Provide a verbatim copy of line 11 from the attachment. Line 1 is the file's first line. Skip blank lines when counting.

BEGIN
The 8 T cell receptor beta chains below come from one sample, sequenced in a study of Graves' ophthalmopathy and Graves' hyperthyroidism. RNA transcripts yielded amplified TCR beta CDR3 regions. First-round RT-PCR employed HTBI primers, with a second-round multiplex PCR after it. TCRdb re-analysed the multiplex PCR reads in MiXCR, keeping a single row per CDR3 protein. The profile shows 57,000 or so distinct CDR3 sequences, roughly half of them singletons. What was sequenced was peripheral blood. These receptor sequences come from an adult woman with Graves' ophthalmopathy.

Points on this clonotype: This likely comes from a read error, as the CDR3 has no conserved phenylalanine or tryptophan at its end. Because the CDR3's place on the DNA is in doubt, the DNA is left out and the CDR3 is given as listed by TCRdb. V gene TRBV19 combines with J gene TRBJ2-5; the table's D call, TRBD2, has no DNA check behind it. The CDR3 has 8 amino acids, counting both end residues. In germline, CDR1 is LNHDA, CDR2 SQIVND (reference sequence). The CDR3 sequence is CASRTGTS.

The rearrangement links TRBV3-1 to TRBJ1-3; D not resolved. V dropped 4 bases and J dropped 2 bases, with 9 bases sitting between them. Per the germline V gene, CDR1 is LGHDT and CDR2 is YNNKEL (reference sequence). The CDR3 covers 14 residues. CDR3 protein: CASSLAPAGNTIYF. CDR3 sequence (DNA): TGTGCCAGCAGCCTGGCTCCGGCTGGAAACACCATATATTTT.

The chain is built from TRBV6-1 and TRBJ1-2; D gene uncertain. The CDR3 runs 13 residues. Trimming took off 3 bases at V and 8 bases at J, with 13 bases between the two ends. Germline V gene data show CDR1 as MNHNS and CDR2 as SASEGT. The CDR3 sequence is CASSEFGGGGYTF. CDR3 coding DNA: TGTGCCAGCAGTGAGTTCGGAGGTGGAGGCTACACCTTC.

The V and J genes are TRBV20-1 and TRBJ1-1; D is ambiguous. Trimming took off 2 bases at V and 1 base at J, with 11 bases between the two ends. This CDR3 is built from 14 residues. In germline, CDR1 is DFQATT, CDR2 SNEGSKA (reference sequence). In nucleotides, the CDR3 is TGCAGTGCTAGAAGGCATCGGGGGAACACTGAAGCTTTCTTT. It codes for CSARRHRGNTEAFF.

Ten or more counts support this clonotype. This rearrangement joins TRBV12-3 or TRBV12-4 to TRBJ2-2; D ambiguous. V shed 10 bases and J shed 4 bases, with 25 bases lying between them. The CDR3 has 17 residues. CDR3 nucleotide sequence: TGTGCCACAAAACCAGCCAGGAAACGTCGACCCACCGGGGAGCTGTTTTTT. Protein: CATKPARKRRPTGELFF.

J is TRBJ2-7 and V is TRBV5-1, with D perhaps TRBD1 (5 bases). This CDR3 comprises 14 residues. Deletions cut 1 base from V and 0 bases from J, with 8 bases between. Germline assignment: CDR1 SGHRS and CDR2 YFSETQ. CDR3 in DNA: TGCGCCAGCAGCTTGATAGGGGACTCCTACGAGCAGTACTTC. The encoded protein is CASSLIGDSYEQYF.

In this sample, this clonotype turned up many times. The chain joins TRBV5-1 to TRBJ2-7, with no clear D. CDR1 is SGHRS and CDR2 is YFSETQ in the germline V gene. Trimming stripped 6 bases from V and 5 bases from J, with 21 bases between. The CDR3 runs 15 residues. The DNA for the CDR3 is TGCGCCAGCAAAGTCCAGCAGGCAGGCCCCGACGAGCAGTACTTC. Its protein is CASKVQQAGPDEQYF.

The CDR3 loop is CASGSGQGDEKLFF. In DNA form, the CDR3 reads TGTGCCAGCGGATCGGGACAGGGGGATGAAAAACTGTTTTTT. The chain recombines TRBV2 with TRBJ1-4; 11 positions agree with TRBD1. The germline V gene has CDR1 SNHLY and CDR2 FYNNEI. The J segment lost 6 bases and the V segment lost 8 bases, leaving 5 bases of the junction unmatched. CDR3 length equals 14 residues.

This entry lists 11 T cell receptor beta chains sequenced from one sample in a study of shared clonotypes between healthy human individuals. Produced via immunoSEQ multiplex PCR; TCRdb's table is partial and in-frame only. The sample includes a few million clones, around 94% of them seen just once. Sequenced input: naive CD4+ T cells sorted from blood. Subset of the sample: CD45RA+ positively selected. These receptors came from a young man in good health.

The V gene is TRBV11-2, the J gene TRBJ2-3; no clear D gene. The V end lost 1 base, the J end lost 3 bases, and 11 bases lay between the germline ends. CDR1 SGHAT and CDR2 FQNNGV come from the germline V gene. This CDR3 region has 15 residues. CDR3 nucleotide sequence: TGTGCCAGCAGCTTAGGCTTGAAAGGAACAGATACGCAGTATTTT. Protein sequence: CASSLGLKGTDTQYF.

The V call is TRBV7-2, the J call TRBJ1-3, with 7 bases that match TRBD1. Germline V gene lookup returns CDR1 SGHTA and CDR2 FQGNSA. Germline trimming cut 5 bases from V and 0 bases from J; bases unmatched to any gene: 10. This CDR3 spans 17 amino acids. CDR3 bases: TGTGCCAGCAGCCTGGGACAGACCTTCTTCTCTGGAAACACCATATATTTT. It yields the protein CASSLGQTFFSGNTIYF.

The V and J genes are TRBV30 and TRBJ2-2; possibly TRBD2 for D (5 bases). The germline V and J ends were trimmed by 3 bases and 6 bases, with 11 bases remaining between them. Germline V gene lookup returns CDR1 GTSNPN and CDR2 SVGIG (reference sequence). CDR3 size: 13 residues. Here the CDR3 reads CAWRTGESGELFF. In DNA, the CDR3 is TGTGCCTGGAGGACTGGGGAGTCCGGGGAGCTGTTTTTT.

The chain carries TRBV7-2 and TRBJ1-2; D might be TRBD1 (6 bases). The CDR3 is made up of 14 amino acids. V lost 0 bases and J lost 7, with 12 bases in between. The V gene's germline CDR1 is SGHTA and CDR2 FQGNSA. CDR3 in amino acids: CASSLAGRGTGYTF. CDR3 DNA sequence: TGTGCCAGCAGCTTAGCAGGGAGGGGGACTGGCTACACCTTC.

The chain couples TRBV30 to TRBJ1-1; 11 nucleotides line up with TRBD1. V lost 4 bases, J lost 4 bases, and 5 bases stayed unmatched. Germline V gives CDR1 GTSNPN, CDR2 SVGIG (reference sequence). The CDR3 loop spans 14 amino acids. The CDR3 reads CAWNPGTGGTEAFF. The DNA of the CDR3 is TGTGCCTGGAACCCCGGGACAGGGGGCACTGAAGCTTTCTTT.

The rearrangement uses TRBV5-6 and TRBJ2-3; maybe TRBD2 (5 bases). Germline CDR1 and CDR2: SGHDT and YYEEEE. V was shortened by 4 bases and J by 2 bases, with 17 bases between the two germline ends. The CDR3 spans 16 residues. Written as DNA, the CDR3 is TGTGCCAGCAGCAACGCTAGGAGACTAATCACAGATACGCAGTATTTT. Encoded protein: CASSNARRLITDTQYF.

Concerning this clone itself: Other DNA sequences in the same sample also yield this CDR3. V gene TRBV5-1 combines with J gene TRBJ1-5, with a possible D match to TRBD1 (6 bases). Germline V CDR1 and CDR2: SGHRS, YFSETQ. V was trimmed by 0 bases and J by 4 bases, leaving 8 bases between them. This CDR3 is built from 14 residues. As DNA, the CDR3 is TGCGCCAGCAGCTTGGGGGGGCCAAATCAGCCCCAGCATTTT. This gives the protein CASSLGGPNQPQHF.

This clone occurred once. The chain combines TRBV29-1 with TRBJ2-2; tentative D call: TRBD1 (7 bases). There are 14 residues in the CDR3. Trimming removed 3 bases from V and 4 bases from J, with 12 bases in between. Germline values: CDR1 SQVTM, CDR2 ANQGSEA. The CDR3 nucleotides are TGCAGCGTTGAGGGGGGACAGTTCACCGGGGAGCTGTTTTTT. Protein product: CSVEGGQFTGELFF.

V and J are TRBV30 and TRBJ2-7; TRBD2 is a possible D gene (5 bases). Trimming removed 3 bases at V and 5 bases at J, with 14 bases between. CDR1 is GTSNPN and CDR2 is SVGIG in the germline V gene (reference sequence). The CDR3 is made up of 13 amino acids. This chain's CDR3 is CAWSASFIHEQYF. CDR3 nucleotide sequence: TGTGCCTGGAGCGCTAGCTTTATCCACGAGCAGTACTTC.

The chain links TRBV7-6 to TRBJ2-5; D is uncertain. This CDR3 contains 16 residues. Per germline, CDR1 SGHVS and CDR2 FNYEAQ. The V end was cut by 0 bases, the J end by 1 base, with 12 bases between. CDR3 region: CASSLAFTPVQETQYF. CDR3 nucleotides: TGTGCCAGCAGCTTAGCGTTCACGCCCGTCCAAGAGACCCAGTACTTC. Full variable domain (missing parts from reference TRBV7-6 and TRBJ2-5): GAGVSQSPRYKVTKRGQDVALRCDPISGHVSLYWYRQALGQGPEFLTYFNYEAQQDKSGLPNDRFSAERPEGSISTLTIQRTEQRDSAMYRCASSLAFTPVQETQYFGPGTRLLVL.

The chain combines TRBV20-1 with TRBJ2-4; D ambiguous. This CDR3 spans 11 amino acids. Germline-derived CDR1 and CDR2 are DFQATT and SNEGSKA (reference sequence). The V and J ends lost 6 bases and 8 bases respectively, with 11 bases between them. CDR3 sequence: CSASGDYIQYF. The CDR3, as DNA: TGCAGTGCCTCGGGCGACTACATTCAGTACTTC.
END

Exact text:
The V gene is TRBV11-2, the J gene TRBJ2-3; no clear D gene. The V end lost 1 base, the J end lost 3 bases, and 11 bases lay between the germline ends. CDR1 SGHAT and CDR2 FQNNGV come from the germline V gene. This CDR3 region has 15 residues. CDR3 nucleotide sequence: TGTGCCAGCAGCTTAGGCTTGAAAGGAACAGATACGCAGTATTTT. Protein sequence: CASSLGLKGTDTQYF.